Coverage of last week’s meeting at the Puente Learning Center to discuss a Metro joint develop plan at the plaza that surrounds a Gold Line station in Boyle Heights. The development proposal involved an eight-story building that would have included medical offices, shops, a gym and six levels of parking. Residents complained about the size and scale of project and lack of affordable housing. Although construction was not imminent, Metro has said it will start over with the planning process and make a greater effort to keep the community informed and involved.

Times scribe Esmeralda Bermudez also does a nice job folding in some helpful context about the Boyle Heights community and some of the very real fear there over gentrification and rising housing costs (which is also an issue, of course, in many Southern California neighborhoods these days).

Design lessons from world’s best bus rapid transit stations (CityLab) 

The gist of it: the more BRT stations look like rail stations, the more CityLab says they work best and attract passengers. The only BRT line in the U.S. to be included is the Metro Orange Line. Of course, there’s not a lot of competition in the U.S. Even BRT is far less expensive than building rail, Americans (and American politicians) have shown little appetite for it thus far, perhaps because BRT often means losing a general traffic or parking lane.

Of course, that sometimes happens with rail, too — the Expo Line will run down part of Colorado Avenue in Santa Monica when it opens next year and that means less room for cars. No one, thus far, is having too much of a cow over it — and the one-block walk from the Downtown Santa Monica Station to Fritto Misto (gnocchi + basil pesto + pine nuts) seems tolerable.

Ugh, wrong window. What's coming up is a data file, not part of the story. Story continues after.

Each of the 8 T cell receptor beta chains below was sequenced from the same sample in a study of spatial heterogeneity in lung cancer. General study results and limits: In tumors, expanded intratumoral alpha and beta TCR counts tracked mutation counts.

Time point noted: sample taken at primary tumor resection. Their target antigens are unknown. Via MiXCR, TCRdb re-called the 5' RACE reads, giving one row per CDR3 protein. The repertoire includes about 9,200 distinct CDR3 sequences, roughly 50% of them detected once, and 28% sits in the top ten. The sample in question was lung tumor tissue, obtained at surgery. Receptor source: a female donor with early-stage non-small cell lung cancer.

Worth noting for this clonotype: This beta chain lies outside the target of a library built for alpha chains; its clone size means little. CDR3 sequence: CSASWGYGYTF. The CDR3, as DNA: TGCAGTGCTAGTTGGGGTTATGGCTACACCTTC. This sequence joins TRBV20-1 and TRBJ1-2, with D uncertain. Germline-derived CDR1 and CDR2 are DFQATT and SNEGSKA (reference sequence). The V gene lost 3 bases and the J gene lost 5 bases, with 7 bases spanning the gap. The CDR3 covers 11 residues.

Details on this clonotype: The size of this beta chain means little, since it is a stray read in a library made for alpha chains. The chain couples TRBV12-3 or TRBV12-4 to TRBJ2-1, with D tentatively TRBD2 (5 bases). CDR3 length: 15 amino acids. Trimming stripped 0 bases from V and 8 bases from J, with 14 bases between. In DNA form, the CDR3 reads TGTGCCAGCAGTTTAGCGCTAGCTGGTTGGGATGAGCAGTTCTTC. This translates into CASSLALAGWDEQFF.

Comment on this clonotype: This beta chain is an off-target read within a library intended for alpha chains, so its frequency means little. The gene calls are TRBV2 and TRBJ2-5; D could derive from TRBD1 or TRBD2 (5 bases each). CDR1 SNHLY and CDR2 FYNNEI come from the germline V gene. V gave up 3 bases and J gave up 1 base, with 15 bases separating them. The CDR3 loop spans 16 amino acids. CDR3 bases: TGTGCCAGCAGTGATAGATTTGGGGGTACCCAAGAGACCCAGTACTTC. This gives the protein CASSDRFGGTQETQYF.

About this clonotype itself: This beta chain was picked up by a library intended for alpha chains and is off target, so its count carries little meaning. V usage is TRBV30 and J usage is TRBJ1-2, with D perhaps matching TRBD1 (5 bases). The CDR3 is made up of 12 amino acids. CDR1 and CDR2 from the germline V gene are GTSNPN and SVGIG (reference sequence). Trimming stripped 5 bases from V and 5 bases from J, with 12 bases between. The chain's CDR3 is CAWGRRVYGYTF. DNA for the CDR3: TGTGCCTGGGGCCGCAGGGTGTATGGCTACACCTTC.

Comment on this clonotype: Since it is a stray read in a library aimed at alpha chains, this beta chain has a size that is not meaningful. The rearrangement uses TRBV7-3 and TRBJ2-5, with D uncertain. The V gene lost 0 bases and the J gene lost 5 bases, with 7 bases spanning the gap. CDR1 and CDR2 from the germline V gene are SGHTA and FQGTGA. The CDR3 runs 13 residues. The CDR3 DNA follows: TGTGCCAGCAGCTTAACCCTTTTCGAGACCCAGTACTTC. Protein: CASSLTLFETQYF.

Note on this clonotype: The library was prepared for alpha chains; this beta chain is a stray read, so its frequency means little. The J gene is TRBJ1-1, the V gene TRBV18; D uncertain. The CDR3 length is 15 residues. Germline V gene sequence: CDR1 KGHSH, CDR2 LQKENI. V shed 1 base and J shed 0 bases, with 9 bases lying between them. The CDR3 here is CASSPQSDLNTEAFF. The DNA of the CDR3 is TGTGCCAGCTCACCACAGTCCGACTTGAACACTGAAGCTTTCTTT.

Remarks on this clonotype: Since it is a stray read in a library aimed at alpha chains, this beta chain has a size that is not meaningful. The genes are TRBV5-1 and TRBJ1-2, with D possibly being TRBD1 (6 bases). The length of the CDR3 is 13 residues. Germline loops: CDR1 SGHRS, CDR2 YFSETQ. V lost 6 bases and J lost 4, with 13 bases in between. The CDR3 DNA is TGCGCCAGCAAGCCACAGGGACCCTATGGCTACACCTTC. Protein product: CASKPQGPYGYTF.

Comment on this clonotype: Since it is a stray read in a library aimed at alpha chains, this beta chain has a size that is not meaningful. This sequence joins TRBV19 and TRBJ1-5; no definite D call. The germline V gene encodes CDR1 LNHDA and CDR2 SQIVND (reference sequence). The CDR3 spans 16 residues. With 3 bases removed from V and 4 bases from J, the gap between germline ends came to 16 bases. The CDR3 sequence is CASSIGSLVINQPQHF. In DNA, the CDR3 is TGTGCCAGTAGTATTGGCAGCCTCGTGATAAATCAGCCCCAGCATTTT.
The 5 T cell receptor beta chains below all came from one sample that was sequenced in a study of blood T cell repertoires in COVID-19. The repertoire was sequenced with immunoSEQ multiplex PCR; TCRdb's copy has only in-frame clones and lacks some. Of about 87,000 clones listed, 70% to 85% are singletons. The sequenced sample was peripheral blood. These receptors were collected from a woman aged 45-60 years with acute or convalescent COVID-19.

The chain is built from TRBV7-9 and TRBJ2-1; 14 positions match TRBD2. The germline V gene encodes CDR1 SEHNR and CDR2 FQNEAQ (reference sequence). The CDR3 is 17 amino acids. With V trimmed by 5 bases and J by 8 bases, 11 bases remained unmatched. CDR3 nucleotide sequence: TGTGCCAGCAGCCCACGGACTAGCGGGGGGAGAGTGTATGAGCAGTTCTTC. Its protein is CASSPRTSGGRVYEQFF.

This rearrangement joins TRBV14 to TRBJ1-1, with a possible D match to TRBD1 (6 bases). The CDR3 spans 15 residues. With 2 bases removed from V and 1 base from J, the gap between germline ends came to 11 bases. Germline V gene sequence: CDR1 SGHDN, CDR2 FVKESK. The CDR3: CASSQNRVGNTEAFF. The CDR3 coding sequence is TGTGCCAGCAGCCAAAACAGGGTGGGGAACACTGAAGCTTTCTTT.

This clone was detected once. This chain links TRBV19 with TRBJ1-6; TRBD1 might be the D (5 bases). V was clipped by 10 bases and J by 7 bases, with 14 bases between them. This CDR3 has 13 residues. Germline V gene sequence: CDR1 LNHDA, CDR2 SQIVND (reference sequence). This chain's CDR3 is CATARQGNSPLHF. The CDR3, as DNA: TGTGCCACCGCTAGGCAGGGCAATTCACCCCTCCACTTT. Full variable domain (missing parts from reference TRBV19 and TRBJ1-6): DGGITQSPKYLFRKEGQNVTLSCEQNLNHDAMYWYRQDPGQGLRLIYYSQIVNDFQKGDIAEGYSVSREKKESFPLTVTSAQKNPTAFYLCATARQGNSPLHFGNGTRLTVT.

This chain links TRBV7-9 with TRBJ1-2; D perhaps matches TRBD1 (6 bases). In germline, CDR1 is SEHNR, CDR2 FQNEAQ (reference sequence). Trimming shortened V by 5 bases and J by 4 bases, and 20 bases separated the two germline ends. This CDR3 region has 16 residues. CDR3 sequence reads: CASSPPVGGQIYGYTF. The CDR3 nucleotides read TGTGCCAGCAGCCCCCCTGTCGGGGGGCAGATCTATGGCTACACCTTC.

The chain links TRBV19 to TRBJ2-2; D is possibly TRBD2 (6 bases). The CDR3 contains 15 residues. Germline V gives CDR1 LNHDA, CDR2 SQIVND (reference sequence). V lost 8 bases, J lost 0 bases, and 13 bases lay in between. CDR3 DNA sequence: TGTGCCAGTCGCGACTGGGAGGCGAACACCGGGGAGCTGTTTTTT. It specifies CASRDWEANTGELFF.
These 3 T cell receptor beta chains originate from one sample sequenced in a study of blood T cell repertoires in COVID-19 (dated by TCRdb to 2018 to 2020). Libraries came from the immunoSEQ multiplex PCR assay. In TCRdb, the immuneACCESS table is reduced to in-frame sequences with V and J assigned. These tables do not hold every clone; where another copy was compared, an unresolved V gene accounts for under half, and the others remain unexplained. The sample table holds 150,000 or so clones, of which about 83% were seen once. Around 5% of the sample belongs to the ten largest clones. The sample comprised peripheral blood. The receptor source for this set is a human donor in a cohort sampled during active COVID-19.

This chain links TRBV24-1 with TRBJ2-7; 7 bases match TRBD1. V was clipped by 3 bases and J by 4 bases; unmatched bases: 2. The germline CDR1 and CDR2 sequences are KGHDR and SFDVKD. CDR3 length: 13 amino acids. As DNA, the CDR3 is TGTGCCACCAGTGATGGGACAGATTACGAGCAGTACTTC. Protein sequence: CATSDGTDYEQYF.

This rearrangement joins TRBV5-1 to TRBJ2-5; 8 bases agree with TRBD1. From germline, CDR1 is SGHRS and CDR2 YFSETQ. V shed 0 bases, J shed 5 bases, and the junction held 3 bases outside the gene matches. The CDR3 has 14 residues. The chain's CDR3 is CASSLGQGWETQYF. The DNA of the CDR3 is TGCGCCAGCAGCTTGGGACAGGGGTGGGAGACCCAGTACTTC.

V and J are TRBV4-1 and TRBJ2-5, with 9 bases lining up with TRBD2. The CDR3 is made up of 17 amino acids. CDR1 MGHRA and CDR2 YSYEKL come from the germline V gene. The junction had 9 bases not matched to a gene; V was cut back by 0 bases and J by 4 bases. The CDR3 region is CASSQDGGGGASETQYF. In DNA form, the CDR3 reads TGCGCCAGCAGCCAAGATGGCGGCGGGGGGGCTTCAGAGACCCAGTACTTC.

A repeat of my offer made last week — as there are so far no takers: I’m glad to pass along the paperback version of “The Martian” to any Metro rider looking for something to read. Only conditions: whoever takes the book must agree to pass the book along for free to another transit rider when done and must meet me at Union Station to get the book. Email me if interested. #payitforward

A lot of you will be heading out to watch the Super Bowl next week while also enjoying an adult beverage. Please consider taking Metro if so to avoid driving impaired — Metro Rail makes it pretty easy to reach DTLA, Hollywood, NoHo, Highland Park, Old Pasadena, downtown Long Beach and K-Town, among others. Our unofficial pick: New England 17, Seattle 16. Maps and timetables here.


3 replies

  1. “cities need federal dollars to build/rebuild their infrastructure.”

    Meanwhile, in Japan:

    East Japan Railway Co (OTCPK:EJPRY) Gross Profit $8,830 Mil (TTM As of Sep. 2014)

    “East Japan Railway Co’s gross profit for the three months ended in Sep. 2014 was $2,436 Mil. East Japan Railway Co’s gross profit for the trailing twelve months (TTM) ended in Sep. 2014 was $8,830 Mil.

    Gross Margin is calculated as gross profit divided by its revenue. East Japan Railway Co’s gross profit for the three months ended in Sep. 2014 was $2,436 Mil. East Japan Railway Co’s revenue for the three months ended in Sep. 2014 was $6,499 Mil. Therefore, East Japan Railway Co’s Gross Margin for the quarter that ended in Sep. 2014 was 37.48%.”

    Public transit does not work. It’s time to look at privatization. Has anyone at Metro ever consulted the people who are studying this matter over at UCLA?

    Surely, if you guys believe in scientists in professors about climate change, you should start listening to scientists and professors regarding how to run transit, no?